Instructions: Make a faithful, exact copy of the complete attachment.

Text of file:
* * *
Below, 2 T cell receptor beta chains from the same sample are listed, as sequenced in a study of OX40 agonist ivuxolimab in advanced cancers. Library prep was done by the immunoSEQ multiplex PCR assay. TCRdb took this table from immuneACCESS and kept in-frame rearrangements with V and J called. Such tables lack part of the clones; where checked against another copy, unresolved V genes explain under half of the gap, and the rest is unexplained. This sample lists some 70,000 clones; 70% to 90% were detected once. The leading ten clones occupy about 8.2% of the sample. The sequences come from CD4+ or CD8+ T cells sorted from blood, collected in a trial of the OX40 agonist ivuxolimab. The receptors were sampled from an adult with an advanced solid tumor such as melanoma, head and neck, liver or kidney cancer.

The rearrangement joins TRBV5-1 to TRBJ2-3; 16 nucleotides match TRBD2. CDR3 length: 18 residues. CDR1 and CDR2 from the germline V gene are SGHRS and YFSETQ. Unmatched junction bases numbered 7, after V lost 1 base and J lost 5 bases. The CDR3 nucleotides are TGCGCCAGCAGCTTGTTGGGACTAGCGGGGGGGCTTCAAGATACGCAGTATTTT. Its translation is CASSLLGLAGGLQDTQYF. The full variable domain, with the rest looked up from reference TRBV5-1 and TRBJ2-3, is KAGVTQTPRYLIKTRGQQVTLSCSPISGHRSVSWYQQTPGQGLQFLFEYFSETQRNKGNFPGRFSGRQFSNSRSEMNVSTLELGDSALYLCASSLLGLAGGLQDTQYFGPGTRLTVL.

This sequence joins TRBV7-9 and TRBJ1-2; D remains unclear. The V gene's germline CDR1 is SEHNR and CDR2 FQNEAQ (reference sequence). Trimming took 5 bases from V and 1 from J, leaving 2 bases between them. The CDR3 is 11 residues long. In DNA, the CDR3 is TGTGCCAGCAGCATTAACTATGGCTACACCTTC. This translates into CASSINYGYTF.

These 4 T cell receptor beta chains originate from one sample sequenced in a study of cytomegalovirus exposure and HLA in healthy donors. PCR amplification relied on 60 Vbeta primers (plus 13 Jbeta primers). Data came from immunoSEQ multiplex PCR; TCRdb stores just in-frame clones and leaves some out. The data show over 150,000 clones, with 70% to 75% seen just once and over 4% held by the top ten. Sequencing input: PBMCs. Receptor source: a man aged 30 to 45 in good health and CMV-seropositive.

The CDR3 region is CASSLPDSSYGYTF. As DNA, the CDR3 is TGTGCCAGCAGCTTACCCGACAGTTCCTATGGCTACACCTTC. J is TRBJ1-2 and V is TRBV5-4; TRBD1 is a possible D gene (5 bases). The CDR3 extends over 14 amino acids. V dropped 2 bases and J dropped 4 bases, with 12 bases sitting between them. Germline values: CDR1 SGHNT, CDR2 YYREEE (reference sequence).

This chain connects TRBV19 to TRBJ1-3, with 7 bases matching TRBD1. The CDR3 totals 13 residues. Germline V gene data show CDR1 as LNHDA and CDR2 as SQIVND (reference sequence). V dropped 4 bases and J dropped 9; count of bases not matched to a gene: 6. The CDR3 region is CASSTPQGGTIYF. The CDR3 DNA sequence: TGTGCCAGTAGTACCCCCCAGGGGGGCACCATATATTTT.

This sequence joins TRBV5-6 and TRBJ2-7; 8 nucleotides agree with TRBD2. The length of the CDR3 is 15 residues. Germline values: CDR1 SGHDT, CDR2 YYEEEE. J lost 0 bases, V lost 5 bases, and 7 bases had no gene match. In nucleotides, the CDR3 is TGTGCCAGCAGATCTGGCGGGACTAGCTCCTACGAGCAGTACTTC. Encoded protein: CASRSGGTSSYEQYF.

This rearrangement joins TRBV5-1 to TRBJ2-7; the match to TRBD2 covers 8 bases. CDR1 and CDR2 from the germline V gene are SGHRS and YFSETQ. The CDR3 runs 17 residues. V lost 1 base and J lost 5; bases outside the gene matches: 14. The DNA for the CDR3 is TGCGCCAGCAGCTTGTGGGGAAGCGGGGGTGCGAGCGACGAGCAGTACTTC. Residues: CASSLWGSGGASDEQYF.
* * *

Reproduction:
Below, 2 T cell receptor beta chains from the same sample are listed, as sequenced in a study of OX40 agonist ivuxolimab in advanced cancers. Library prep was done by the immunoSEQ multiplex PCR assay. TCRdb took this table from immuneACCESS and kept in-frame rearrangements with V and J called. Such tables lack part of the clones; where checked against another copy, unresolved V genes explain under half of the gap, and the rest is unexplained. This sample lists some 70,000 clones; 70% to 90% were detected once. The leading ten clones occupy about 8.2% of the sample. The sequences come from CD4+ or CD8+ T cells sorted from blood, collected in a trial of the OX40 agonist ivuxolimab. The receptors were sampled from an adult with an advanced solid tumor such as melanoma, head and neck, liver or kidney cancer.

The rearrangement joins TRBV5-1 to TRBJ2-3; 16 nucleotides match TRBD2. CDR3 length: 18 residues. CDR1 and CDR2 from the germline V gene are SGHRS and YFSETQ. Unmatched junction bases numbered 7, after V lost 1 base and J lost 5 bases. The CDR3 nucleotides are TGCGCCAGCAGCTTGTTGGGACTAGCGGGGGGGCTTCAAGATACGCAGTATTTT. Its translation is CASSLLGLAGGLQDTQYF. The full variable domain, with the rest looked up from reference TRBV5-1 and TRBJ2-3, is KAGVTQTPRYLIKTRGQQVTLSCSPISGHRSVSWYQQTPGQGLQFLFEYFSETQRNKGNFPGRFSGRQFSNSRSEMNVSTLELGDSALYLCASSLLGLAGGLQDTQYFGPGTRLTVL.

This sequence joins TRBV7-9 and TRBJ1-2; D remains unclear. The V gene's germline CDR1 is SEHNR and CDR2 FQNEAQ (reference sequence). Trimming took 5 bases from V and 1 from J, leaving 2 bases between them. The CDR3 is 11 residues long. In DNA, the CDR3 is TGTGCCAGCAGCATTAACTATGGCTACACCTTC. This translates into CASSINYGYTF.

These 4 T cell receptor beta chains originate from one sample sequenced in a study of cytomegalovirus exposure and HLA in healthy donors. PCR amplification relied on 60 Vbeta primers (plus 13 Jbeta primers). Data came from immunoSEQ multiplex PCR; TCRdb stores just in-frame clones and leaves some out. The data show over 150,000 clones, with 70% to 75% seen just once and over 4% held by the top ten. Sequencing input: PBMCs. Receptor source: a man aged 30 to 45 in good health and CMV-seropositive.

The CDR3 region is CASSLPDSSYGYTF. As DNA, the CDR3 is TGTGCCAGCAGCTTACCCGACAGTTCCTATGGCTACACCTTC. J is TRBJ1-2 and V is TRBV5-4; TRBD1 is a possible D gene (5 bases). The CDR3 extends over 14 amino acids. V dropped 2 bases and J dropped 4 bases, with 12 bases sitting between them. Germline values: CDR1 SGHNT, CDR2 YYREEE (reference sequence).

This chain connects TRBV19 to TRBJ1-3, with 7 bases matching TRBD1. The CDR3 totals 13 residues. Germline V gene data show CDR1 as LNHDA and CDR2 as SQIVND (reference sequence). V dropped 4 bases and J dropped 9; count of bases not matched to a gene: 6. The CDR3 region is CASSTPQGGTIYF. The CDR3 DNA sequence: TGTGCCAGTAGTACCCCCCAGGGGGGCACCATATATTTT.

This sequence joins TRBV5-6 and TRBJ2-7; 8 nucleotides agree with TRBD2. The length of the CDR3 is 15 residues. Germline values: CDR1 SGHDT, CDR2 YYEEEE. J lost 0 bases, V lost 5 bases, and 7 bases had no gene match. In nucleotides, the CDR3 is TGTGCCAGCAGATCTGGCGGGACTAGCTCCTACGAGCAGTACTTC. Encoded protein: CASRSGGTSSYEQYF.

This rearrangement joins TRBV5-1 to TRBJ2-7; the match to TRBD2 covers 8 bases. CDR1 and CDR2 from the germline V gene are SGHRS and YFSETQ. The CDR3 runs 17 residues. V lost 1 base and J lost 5; bases outside the gene matches: 14. The DNA for the CDR3 is TGCGCCAGCAGCTTGTGGGGAAGCGGGGGTGCGAGCGACGAGCAGTACTTC. Residues: CASSLWGSGGASDEQYF.